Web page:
The city is projecting total revenues of $37.9 million and spending of $38.1 million in the year ahead, compared to an original projection of $31.9 million in spending for the year ending on March 31.
In a prepared budget statement, City Administrator Dennis Pyle projected sales tax income will fall another 6 percent, or $178,610, in the coming year. The decrease would be in addition to the 9 percent drop seen during the 2009-10 year.
"This decline in sales tax revenue will have an impact on the city's general fund operations and tax increment financing districts during the upcoming fiscal year," Pyle wrote.
For the second year in a row, the budget does not include cost of living raises for employees.
"The city council will review the city's revenues in the four quarter of fiscal year 2010-11 and determine if there are surplus funds that would allow a retroactive wage increase," Pyle stated. "This would be contingent upon several positive economic factors being present or forecasted for 2011."
The city's general fund was projected to have spending of $7.3 million, leaving a revenue surplus of $160 at year's end.
New in the budget will be $20,000 in support for a new Main Street coordinator, a collaborative venture with the city, the Chamber of Commerce and downtown merchants association.
"The benefit for the city will be increased tax revenues generated from existing, expanding and new businesses in the downtown area," Pyle stated.
A number of capital improvements are included in the budget:
* New bunker gear and equipment for the fire department, 95 percent of which would be funded by a federal grant money.
* Purchase of one new patrol car for the police department and a new truck for the animal control officer at a total of $44,000.
* Two new dump trucks replacing older models are planned to be purchased for the street department.
* Asphalt cart paths at the Windmill Ridge Golf Course will be replaced with concrete paths. New cart paths will be built on the west side of the course for $30,000.
* The purchase of land, and relocating and upgrading the Automated Weather Observation System (AWOS) will begin at the municipal airport, paid for mostly by federal grant money.
* The city is setting aside $40,000 as a contingency for projects that may arise during the year.
* Work will begin on laying a 20,100-foot loop of 16-inch water mains from Chapell Drive to Eisenhower Street and south to the former Rutherford farm, where longterm plans call for construction of a water treatment facility. Building a booster pump station near well #12 is part of the plan. Laying 5,000 feet of 12-inch water mains from Moge Road to well #21 on the Jack Henry and Associates campus is in the plan, along with upgrading the well.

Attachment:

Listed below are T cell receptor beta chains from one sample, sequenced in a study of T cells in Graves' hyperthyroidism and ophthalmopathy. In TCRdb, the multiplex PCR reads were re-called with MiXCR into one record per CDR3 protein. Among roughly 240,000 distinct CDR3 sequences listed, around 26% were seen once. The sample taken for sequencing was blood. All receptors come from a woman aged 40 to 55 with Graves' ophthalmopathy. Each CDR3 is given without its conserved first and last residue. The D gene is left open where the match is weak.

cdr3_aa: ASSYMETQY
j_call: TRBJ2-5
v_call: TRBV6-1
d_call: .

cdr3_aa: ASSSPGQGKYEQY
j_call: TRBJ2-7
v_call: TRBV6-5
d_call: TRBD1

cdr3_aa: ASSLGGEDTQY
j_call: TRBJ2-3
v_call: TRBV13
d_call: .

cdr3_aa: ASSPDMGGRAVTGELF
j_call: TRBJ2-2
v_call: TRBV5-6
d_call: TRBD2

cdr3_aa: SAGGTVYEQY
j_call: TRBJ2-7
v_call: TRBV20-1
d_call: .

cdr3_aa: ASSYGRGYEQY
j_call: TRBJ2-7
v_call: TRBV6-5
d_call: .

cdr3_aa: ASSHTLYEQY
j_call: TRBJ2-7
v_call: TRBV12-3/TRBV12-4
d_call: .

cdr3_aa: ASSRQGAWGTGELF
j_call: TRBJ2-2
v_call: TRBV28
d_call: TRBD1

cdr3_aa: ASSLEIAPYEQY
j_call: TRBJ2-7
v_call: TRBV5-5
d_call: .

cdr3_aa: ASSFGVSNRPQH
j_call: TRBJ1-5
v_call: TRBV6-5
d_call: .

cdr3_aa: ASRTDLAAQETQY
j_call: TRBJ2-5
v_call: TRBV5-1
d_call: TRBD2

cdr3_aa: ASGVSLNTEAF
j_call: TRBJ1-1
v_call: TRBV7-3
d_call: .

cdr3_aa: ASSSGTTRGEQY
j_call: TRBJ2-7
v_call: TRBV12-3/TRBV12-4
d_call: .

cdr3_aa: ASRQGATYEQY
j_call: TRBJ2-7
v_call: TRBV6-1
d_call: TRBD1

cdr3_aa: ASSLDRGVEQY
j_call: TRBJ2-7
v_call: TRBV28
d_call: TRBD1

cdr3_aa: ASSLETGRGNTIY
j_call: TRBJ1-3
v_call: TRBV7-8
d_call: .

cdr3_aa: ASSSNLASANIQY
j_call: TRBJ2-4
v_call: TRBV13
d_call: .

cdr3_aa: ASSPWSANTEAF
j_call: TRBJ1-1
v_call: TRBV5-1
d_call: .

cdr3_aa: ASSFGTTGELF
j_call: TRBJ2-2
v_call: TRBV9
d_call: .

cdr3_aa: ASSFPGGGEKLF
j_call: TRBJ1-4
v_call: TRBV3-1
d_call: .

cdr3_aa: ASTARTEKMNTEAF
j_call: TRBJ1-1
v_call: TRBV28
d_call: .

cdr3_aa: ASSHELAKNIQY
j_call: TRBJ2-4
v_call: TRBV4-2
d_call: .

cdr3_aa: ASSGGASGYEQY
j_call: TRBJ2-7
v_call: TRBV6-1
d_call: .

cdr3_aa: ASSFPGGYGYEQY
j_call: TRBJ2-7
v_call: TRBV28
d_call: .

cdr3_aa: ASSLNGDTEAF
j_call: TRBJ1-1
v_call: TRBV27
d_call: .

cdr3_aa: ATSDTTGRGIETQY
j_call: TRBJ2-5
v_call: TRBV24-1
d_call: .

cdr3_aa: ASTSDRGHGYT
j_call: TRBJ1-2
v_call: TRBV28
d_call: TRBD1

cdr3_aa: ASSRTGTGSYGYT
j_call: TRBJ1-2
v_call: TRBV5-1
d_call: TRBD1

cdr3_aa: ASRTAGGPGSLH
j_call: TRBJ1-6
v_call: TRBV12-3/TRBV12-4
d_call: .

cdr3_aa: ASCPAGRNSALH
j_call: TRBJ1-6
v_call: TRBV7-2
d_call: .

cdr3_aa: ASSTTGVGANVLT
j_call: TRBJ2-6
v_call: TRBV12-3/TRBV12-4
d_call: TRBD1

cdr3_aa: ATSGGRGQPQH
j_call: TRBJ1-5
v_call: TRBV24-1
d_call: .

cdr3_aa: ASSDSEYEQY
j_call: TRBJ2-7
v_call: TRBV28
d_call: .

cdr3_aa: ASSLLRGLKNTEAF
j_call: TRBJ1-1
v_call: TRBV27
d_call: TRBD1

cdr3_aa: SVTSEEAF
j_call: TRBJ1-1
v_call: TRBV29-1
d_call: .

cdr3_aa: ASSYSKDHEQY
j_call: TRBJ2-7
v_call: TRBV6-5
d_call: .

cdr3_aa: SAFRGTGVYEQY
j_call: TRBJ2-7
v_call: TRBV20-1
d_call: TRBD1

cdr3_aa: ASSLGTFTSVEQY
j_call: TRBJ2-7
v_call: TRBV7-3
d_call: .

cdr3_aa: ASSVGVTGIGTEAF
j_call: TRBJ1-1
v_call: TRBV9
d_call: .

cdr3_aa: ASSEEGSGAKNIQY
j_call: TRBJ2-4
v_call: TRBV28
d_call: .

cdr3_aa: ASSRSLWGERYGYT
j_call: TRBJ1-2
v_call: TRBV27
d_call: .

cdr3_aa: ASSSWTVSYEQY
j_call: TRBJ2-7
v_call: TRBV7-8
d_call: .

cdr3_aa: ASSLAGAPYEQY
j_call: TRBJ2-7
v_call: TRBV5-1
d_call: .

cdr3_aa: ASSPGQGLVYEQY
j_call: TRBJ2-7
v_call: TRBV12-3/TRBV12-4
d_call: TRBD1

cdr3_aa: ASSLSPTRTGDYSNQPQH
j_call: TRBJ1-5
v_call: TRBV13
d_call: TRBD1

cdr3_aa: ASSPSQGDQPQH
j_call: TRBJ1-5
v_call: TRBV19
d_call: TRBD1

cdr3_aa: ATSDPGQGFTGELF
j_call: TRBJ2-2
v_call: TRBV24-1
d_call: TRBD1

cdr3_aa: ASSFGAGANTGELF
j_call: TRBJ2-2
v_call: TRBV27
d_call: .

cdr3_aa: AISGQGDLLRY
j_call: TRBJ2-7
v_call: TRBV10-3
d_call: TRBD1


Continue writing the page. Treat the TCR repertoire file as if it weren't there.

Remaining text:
Funding for this project is covered by $1.8 million in American Recovery and Reinvestment Act bonds. Phased increases in water and sewer rates will repay the bonds, and 45 percent of the interest on the bonds will be reimbursable from the federal government.
Other major expenditures in the budget include:
* Spending for commercial building plan reviews by an outside consultant, to be offset by an increase in commercial building permit fees earmarked specifically for plan review services.
* A $15,000 outstanding balance on the purchase of approximately 10.4 acres of land located between the Bridgeport subdivision and Nellie Street for flood mitigation.
* The city plans to spend $25,000 repairing sidewalks incorporated into the original Greenways Trail network.
* The street department will work on micro-sealing Broadway and other streets as well as making repairs to the Centennial Overpass bridge.
* The past practice of collaborating with the Monett Area YMCA in putting $35,000 toward the operations of the municipal swimming pool will continue.
* A general fund reserve has been established, representing 8 to 10 percent of general fund revenues. Going into the new fiscal year, the city has $200,000 in the fund. Pyle anticipated monthly transfers of up to $50,000 a month would be made until the fund reached a balance of $500,000.
* Over the course of the year, the city plans to spent $1.2 million in principle payments and $1 million in interest on the city's debt of $23.9 million in debts from general obligation and revenue bonds, promissory notes and capital lease obligations.
One uncertainty in the budget is the city's ongoing payment of debts from highway improvements financed through the Tax Increment Financing (TIF) program. The city remains in litigation with Barry and Lawrence counties over repayment of sales taxes and property taxes covering a portion of the debt.
No difficulty was anticipated in making bond payments for the TIF in the coming year, but the budget called for expenditures that would be higher than anticipated income because of the litigation.
"The cost of litigation may be significantly more or less depending upon how quickly the issues get resolved," Pyle stated.
Public discussion of the budget has been scheduled for the council's monthly meeting on March 19.
A detailed budget statement can be read on the city's website at www.cityofmonett.com.